Imperial Tobacco Limited v Wright

Time limit extended
Imperial Tobacco Limited v Wright, Employment Appeal Tribunal (EAT), July 2005

Wright had a poor attendance record over a long period owing to his alleged heroin addiction. On 4 March 2004, following a disciplinary hearing, he was dismissed. His internal appeal against the dismissal, heard on 11 May, was unsuccessful.

The date by which he could present an originating application asserting unfair dismissal under section 111(1) and (2) of the Employment Rights Act 1996 ended on 3 June. Wright’s health deteriorated and he spent some time at a centre for substance abusers and the homeless. He then presented his claim form at the tribunal, but not until 2 August.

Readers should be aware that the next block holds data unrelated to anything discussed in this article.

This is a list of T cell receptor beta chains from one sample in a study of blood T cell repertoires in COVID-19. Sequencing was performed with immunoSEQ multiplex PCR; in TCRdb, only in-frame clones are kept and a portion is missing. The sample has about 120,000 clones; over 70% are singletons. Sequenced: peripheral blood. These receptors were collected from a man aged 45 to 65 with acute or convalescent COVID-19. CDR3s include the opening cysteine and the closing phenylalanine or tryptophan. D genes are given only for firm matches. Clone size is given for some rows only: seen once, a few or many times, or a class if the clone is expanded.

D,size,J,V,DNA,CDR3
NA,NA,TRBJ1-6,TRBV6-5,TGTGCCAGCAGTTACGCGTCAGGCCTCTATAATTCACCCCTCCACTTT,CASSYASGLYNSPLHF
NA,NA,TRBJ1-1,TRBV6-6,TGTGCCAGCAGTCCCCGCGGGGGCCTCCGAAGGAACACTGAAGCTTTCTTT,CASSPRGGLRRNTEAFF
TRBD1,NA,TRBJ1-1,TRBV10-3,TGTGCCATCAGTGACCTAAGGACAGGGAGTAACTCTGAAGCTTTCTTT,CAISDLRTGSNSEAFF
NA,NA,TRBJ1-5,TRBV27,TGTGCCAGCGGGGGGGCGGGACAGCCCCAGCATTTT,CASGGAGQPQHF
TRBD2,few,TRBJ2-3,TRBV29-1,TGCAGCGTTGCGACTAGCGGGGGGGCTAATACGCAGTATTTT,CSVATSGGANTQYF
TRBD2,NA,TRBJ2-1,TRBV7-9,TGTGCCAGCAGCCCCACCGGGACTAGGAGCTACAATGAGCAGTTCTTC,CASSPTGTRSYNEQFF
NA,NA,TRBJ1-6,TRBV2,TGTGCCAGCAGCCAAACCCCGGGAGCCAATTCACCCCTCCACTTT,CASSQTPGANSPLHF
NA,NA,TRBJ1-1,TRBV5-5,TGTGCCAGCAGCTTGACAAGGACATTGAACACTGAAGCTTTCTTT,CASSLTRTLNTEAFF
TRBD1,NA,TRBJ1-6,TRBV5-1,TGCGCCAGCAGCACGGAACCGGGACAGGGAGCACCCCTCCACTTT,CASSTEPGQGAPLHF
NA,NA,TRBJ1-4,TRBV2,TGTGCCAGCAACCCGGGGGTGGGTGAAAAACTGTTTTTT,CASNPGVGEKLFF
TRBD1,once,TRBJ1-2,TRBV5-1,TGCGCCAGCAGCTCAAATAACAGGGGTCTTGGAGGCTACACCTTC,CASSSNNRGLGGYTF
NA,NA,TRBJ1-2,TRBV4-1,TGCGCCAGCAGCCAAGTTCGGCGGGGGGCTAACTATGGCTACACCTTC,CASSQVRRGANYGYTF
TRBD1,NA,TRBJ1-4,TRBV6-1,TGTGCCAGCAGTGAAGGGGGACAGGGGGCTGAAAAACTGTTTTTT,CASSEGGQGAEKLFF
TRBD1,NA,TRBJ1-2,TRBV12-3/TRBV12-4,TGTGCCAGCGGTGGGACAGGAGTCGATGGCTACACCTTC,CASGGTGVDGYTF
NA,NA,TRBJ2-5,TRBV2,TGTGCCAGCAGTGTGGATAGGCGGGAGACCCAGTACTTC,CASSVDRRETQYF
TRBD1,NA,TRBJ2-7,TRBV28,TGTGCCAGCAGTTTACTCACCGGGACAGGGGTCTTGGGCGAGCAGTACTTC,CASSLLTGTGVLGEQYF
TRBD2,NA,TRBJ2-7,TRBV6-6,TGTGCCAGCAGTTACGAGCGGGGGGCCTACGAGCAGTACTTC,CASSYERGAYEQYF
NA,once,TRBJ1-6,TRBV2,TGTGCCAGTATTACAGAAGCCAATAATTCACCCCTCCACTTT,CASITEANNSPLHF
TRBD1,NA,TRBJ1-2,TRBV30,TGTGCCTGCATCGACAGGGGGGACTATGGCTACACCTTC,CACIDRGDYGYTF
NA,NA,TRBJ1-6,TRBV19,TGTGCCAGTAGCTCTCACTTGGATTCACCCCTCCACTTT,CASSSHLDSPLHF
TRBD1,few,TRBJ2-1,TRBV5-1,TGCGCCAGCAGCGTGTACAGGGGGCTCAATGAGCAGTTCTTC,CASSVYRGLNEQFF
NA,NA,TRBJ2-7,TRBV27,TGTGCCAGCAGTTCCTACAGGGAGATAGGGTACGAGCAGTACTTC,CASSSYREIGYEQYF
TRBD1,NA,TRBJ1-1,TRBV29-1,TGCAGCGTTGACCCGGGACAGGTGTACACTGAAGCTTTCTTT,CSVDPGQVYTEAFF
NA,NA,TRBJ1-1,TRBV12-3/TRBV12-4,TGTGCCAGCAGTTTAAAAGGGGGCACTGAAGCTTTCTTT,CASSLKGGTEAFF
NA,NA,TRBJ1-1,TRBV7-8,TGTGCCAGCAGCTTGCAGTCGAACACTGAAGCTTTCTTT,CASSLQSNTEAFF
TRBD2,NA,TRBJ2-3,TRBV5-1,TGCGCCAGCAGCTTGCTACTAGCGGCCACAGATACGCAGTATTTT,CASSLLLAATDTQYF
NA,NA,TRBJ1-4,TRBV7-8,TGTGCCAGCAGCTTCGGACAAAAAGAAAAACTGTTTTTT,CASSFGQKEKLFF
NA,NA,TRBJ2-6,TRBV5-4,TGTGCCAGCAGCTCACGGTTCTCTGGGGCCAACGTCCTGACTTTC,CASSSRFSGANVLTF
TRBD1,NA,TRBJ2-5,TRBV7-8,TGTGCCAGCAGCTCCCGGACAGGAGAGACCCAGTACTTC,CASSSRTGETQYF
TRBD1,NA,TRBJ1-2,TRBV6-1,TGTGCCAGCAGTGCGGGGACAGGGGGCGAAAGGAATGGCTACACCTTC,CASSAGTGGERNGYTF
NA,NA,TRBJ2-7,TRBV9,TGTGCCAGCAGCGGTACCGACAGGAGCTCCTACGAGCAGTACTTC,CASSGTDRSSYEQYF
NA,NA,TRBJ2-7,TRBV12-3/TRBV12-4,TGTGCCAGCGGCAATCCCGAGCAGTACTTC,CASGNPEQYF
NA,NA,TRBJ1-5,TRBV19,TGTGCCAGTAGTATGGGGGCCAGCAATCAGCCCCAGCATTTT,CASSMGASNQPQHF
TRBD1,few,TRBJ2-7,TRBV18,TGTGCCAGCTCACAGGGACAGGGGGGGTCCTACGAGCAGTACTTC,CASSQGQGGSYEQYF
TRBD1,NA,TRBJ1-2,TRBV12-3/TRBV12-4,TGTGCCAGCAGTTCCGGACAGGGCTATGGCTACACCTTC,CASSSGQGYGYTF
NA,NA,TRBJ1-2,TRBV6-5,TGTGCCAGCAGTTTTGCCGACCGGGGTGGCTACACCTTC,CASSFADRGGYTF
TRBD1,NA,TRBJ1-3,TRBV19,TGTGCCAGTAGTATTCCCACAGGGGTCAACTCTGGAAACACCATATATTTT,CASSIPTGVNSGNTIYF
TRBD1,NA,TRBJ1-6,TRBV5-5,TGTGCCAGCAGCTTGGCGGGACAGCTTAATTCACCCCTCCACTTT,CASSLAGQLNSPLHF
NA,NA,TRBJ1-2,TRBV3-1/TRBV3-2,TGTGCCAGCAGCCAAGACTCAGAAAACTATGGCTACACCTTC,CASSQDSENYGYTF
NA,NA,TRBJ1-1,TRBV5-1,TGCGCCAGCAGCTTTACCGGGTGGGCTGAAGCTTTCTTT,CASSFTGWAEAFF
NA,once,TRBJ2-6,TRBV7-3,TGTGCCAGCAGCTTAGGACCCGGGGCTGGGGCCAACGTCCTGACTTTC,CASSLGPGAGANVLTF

For the period from 11 May to July 2004, the tribunal was satisfied that Wright could not realistically have formed the intention to present an originating application, being in no fit state to do so. Accordingly it had not been ‘reasonably practicable’ for him to present his claim within the prescribed period.

The tribunal further decided that the earliest moment it did become ‘reasonably practicable’ to present the claim was in mid July, and that the additional period of time before the actual claim was made was a ‘reasonable’ one.

The EAT upheld this decision and allowed Wright to proceed to the employment tribunal. The question of whether or not it was ‘reasonably practicable’ was one of fact for the tribunal, taking account of the surrounding circumstances.

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